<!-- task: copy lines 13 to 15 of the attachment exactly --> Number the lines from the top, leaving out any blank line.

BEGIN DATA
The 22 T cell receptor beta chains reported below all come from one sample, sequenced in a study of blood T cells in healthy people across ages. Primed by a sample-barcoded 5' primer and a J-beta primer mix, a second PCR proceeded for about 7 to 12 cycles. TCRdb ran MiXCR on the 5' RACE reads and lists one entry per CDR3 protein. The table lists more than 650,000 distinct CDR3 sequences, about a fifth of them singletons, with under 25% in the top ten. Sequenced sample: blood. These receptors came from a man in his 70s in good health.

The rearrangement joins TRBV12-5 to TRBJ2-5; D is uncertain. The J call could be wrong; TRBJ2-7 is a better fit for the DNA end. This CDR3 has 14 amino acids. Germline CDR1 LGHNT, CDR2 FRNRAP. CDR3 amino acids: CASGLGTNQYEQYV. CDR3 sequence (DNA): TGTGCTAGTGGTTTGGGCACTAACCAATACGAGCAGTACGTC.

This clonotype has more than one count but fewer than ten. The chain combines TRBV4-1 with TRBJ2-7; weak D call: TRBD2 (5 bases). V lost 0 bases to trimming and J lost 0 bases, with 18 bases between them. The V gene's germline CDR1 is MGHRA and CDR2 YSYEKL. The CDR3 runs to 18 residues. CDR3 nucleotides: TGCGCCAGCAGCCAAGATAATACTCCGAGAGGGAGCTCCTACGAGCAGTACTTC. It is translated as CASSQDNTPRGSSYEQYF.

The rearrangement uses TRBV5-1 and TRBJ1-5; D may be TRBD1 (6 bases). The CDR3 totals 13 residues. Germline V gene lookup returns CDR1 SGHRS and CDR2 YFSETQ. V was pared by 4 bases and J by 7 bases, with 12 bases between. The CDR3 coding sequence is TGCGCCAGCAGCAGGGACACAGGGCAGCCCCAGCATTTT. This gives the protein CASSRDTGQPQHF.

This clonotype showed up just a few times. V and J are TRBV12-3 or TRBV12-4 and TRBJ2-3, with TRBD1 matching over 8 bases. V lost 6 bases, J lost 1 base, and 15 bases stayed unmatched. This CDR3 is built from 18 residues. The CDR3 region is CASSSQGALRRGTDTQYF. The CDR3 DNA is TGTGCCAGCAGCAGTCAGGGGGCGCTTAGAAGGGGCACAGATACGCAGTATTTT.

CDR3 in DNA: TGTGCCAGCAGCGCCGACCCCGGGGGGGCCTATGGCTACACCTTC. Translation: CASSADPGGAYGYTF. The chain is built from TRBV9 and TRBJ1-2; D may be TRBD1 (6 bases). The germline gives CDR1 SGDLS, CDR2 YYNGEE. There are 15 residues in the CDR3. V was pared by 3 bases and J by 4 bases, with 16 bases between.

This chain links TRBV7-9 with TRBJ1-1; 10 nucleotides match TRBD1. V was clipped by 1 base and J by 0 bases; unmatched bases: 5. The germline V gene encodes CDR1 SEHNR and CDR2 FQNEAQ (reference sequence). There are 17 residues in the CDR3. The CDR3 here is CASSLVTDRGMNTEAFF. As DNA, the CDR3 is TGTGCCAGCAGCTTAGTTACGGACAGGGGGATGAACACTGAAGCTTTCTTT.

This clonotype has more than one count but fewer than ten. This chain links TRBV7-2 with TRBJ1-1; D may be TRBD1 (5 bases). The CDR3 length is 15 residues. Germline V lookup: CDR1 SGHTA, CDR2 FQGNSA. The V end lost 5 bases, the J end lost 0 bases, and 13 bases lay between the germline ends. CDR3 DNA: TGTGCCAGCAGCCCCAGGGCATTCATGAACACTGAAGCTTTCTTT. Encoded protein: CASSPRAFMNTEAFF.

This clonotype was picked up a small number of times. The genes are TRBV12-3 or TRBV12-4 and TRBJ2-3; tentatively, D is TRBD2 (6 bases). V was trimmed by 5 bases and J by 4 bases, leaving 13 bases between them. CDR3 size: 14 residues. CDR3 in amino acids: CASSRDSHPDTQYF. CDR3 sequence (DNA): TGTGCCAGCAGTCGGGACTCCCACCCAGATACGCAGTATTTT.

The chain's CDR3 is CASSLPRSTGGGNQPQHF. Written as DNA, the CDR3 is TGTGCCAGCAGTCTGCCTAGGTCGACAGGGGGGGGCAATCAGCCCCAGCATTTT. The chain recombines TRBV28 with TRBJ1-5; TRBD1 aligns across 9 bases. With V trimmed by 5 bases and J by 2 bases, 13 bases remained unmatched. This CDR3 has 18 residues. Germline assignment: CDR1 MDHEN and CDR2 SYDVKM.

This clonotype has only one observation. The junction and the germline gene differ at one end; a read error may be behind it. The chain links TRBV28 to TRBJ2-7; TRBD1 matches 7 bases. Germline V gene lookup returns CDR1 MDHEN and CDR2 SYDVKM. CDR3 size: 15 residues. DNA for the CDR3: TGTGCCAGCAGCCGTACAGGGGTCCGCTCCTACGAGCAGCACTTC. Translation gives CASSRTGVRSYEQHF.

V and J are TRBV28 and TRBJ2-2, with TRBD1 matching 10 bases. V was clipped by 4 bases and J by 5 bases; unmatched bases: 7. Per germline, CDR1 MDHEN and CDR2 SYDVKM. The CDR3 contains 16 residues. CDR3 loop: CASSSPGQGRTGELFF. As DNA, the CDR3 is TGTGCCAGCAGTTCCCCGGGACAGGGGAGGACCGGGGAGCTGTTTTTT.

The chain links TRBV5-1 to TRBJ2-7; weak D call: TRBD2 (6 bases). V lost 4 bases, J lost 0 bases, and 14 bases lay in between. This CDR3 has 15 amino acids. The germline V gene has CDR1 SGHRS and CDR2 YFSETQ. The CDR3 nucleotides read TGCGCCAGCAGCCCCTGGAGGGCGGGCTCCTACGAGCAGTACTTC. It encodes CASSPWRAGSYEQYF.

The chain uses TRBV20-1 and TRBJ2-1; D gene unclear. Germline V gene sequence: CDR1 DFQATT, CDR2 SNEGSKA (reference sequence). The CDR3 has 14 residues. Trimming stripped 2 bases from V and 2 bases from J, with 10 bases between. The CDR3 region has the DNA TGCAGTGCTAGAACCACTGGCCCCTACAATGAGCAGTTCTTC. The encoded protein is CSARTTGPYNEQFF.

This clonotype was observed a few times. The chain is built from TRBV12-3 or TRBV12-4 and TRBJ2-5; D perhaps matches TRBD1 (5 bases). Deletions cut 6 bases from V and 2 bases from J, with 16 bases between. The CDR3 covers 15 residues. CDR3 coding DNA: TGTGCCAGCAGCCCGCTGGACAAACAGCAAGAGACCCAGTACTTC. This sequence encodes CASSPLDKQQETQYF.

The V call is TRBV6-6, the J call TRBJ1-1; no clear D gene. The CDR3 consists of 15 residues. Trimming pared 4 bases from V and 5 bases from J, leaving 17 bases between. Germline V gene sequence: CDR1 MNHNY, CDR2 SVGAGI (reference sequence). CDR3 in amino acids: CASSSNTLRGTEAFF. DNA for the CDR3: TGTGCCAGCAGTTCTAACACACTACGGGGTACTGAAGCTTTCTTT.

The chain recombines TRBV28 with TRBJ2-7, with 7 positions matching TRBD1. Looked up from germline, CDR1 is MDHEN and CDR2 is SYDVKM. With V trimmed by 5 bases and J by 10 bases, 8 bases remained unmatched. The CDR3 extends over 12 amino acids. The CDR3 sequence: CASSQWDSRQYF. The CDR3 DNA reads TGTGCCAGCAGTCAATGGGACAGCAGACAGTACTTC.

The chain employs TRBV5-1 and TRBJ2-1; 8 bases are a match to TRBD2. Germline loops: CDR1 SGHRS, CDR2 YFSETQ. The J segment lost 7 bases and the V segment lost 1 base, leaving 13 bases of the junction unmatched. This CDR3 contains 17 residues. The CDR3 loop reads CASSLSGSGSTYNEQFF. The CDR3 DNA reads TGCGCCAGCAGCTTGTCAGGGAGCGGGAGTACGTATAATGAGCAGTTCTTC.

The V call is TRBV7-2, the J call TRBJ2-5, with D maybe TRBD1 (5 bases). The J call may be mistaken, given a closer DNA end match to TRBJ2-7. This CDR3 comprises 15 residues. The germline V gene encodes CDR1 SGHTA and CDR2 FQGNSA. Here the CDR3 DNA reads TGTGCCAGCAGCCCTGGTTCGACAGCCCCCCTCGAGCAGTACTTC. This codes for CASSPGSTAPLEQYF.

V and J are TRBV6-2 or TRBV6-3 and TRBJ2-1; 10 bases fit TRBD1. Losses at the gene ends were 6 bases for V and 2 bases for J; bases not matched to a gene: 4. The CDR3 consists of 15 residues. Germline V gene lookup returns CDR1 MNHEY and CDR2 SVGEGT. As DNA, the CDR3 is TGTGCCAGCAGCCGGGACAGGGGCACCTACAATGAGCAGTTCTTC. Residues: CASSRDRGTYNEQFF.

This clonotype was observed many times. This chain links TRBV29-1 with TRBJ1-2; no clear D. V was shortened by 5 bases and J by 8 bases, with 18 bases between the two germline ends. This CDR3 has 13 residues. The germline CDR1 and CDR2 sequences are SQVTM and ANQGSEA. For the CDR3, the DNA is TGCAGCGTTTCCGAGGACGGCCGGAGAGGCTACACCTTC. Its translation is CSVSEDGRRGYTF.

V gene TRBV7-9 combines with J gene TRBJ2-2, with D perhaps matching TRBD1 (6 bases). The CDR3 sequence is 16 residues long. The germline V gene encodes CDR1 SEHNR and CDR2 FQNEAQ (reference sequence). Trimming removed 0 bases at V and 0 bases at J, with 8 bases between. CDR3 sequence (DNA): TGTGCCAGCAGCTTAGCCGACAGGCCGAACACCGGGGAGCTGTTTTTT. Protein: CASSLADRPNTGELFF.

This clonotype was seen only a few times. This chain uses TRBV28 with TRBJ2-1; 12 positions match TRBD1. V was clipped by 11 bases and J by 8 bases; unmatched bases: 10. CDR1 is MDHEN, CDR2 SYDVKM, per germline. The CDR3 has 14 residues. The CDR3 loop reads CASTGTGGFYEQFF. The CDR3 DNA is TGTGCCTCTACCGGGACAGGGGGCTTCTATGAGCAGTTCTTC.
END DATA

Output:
The chain links TRBV5-1 to TRBJ2-7; weak D call: TRBD2 (6 bases). V lost 4 bases, J lost 0 bases, and 14 bases lay in between. This CDR3 has 15 amino acids. The germline V gene has CDR1 SGHRS and CDR2 YFSETQ. The CDR3 nucleotides read TGCGCCAGCAGCCCCTGGAGGGCGGGCTCCTACGAGCAGTACTTC. It encodes CASSPWRAGSYEQYF.

The chain uses TRBV20-1 and TRBJ2-1; D gene unclear. Germline V gene sequence: CDR1 DFQATT, CDR2 SNEGSKA (reference sequence). The CDR3 has 14 residues. Trimming stripped 2 bases from V and 2 bases from J, with 10 bases between. The CDR3 region has the DNA TGCAGTGCTAGAACCACTGGCCCCTACAATGAGCAGTTCTTC. The encoded protein is CSARTTGPYNEQFF.

This clonotype was observed a few times. The chain is built from TRBV12-3 or TRBV12-4 and TRBJ2-5; D perhaps matches TRBD1 (5 bases). Deletions cut 6 bases from V and 2 bases from J, with 16 bases between. The CDR3 covers 15 residues. CDR3 coding DNA: TGTGCCAGCAGCCCGCTGGACAAACAGCAAGAGACCCAGTACTTC. This sequence encodes CASSPLDKQQETQYF.